"There is truth in comedy."
Upright Citizens Brigade director of corporate learning and improv teacher Chelsea Clarke gathered Fast Company Innovation Festival attendees into a circle and began walking them all through a series of exercises and ice-breaker games with the intention of getting all involved to rethink how they communicate and collaborate in a work environment.
And of course, nerves quickly gave way to hesitant chuckles which in turn gave way to full on laughter and before we knew it, we’d learned that Chelsea was named after the neighborhood she was raised in, "'90s rave" is a terrible idea for a party theme, and the words "subway" and "fog" can lead two people down a stream-of-consciousness path that landed, naturally, with both of them shouting "coma!" at the same time.
It was fun, it was goofy, but the point was infinitely relevant for collaborative office cultures. Don’t be afraid of mistakes, don’t immediately shoot down an idea, and above all: listen.
"Planning ahead is not something you want in improv," explained Clarke. "You miss so much relevant information when you’re just focused on what you’re going to say next."
Since moving to New York from Chicago in 1996, the Upright Citizens Brigade has not only become one of the premiere improv theaters in the country, it is the only accredited improv school. Along the way, they discovered the games they play to loosen up and get students comfortable could help businesses figure out how to create and collaborate more efficiently—and Clarke and her colleagues have been coaching sales teams, ad agencies, and others ever since.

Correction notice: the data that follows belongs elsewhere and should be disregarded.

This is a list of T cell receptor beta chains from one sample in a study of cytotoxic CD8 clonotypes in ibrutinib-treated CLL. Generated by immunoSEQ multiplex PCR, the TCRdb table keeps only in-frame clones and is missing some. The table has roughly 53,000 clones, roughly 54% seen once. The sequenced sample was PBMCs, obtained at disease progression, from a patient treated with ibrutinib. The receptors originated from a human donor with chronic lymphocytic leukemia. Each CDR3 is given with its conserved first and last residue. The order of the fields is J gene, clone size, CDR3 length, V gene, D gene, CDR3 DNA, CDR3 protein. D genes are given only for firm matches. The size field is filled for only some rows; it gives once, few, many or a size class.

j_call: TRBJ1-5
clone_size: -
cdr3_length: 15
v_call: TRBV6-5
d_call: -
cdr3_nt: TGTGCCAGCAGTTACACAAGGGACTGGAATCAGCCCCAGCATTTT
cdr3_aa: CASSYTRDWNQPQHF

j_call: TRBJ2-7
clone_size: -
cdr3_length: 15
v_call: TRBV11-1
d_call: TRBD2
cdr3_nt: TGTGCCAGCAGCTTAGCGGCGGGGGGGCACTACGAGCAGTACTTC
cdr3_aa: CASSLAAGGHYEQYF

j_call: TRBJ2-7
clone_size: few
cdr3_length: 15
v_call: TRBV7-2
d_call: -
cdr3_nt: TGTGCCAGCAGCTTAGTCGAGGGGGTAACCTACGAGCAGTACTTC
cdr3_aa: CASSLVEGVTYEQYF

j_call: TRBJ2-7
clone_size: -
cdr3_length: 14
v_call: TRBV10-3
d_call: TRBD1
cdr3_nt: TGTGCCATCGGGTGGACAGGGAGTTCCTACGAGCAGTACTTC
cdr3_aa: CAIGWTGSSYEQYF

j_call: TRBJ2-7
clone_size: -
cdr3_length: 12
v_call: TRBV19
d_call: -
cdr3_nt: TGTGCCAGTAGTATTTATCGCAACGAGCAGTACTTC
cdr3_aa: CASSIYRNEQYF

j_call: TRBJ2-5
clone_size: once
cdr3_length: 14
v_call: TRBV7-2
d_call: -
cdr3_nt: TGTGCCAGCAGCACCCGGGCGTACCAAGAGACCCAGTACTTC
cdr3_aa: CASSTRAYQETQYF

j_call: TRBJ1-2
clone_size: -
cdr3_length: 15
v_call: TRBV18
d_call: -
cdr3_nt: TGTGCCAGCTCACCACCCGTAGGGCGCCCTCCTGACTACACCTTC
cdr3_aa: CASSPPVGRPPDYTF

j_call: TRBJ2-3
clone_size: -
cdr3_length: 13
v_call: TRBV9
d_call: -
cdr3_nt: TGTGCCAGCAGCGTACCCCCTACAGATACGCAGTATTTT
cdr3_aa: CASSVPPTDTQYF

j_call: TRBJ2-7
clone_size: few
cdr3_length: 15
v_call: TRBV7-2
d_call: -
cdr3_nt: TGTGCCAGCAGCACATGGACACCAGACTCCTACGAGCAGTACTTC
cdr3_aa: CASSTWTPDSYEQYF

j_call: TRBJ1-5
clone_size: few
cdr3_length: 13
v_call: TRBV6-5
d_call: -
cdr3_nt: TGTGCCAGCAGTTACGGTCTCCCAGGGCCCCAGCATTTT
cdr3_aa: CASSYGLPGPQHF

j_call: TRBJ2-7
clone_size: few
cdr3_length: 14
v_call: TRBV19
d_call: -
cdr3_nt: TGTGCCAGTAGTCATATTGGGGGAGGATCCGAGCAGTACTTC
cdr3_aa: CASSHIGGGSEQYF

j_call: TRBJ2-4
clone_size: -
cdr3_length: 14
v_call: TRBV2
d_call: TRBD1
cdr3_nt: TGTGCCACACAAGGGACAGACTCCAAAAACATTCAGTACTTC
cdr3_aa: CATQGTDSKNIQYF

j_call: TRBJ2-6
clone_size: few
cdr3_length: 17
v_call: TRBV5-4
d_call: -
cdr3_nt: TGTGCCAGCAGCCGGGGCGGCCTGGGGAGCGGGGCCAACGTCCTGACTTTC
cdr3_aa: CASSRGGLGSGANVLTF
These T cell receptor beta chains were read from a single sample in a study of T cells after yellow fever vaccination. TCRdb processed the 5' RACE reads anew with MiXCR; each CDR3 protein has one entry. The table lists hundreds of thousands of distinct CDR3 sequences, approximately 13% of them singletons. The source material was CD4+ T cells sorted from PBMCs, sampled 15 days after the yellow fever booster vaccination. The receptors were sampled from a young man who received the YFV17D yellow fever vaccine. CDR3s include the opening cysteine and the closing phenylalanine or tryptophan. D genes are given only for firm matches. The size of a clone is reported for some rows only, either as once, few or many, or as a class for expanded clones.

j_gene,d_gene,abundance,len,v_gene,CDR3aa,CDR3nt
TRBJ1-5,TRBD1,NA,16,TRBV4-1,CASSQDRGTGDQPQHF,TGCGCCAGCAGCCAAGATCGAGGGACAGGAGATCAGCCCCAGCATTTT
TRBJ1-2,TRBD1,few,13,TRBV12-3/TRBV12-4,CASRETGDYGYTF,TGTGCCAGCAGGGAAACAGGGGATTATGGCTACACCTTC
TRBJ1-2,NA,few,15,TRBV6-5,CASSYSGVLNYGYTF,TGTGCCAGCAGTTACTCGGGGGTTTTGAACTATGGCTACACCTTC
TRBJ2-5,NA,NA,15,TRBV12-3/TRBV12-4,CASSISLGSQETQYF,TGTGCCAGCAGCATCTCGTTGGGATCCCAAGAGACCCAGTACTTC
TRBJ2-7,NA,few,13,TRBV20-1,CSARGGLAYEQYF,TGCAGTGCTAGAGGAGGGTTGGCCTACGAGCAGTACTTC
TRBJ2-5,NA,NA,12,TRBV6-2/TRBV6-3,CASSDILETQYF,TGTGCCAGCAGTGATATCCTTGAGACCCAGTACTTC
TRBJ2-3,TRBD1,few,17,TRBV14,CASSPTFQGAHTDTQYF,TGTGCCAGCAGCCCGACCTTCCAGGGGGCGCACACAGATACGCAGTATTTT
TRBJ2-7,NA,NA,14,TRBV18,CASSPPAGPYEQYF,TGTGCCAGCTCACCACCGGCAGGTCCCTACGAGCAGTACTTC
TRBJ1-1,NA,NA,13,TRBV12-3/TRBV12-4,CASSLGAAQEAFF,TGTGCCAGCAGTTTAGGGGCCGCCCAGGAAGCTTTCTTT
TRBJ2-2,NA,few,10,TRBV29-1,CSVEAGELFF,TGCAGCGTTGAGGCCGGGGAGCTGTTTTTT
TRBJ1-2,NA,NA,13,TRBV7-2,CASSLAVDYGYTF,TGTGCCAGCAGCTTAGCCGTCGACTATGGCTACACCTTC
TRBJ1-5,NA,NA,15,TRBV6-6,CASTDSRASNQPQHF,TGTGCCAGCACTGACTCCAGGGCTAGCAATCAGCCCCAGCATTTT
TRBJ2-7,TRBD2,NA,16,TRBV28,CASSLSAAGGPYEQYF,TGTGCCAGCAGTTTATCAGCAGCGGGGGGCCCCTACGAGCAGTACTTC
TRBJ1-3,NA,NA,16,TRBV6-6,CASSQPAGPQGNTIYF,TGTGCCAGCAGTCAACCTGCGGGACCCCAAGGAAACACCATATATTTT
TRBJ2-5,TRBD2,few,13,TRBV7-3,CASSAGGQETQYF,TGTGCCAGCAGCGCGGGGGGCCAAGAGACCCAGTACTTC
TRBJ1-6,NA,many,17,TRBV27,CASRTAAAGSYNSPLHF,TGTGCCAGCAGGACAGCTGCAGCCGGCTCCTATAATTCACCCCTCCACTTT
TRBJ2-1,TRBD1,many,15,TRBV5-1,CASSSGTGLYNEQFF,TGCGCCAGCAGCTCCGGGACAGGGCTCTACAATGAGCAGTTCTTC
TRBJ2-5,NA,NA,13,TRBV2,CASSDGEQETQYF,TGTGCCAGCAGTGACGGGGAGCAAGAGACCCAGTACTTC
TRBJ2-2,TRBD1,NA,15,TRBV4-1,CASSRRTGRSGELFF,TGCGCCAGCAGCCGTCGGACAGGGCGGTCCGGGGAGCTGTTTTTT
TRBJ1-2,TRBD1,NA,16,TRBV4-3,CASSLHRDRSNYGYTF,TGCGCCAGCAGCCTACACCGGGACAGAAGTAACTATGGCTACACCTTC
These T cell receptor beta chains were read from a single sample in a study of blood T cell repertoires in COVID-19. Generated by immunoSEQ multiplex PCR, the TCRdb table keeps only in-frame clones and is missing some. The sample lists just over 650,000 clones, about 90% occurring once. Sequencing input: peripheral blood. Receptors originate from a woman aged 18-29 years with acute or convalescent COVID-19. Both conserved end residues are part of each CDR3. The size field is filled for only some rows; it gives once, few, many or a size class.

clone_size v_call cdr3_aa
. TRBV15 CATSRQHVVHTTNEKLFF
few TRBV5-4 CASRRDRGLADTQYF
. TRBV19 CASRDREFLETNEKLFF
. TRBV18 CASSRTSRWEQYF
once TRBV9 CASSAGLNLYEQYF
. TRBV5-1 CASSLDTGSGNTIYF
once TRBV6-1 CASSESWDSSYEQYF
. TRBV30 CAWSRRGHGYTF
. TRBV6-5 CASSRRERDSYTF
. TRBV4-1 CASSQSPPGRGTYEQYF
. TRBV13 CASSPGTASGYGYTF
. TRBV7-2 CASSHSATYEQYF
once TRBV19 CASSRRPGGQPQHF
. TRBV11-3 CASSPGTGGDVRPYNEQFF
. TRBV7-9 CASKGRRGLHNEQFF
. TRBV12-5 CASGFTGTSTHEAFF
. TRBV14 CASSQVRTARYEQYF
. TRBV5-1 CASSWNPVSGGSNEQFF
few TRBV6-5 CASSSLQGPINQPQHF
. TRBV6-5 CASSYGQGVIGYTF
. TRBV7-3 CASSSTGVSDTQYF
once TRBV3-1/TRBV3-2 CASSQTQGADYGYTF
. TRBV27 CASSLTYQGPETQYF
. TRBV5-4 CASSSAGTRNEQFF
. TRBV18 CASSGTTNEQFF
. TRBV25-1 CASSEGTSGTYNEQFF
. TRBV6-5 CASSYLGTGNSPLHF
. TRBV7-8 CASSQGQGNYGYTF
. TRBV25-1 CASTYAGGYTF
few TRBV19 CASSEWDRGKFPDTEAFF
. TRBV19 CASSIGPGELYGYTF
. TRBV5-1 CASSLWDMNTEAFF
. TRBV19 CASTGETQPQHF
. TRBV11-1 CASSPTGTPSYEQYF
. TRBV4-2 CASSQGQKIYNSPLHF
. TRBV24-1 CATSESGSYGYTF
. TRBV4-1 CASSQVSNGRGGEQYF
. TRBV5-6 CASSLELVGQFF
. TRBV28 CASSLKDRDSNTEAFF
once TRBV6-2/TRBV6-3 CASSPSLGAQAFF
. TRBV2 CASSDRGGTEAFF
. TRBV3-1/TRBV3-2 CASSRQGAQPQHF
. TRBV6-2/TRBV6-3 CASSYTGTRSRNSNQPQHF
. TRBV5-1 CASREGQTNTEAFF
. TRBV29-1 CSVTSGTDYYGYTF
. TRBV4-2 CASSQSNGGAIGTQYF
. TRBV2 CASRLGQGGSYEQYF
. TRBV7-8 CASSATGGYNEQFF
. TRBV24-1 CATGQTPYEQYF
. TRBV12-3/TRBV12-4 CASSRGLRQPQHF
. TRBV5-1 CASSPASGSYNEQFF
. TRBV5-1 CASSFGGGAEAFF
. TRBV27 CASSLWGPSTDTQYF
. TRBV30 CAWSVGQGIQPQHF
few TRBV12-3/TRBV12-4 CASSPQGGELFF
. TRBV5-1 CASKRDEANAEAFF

"One of the key lessons we teach is to think ‘how can I make this idea better?’ rather than ‘why is this idea bad?’," says Clarke, by way of introduction to a game designed to teach the benefits of the "Yes, And…" maxim that is the lifeblood of improv comedy. Festival attendees were told to trade ideas back and forth about planning an imaginary office party. At first, each person has to respond with "No…" and then offer an alternative. The second time around, each participant was told to respond "Yeah, but…" and offer a contrary opinion. Finally, everyone was instructed to reply "Yes, and..." and build on their partner’s idea. The communication flow and fun increased exponentially the more positive the exchange. Improv (and collaboration), it seems, dies when the exchange is negative or when ideas are shot down before they’re explored.
"Type A personalities with really nice purses—yes, I checked—feel like they need to crush weird or bad ideas," Clarke joked to the attendees.
"This teaches you to go with it."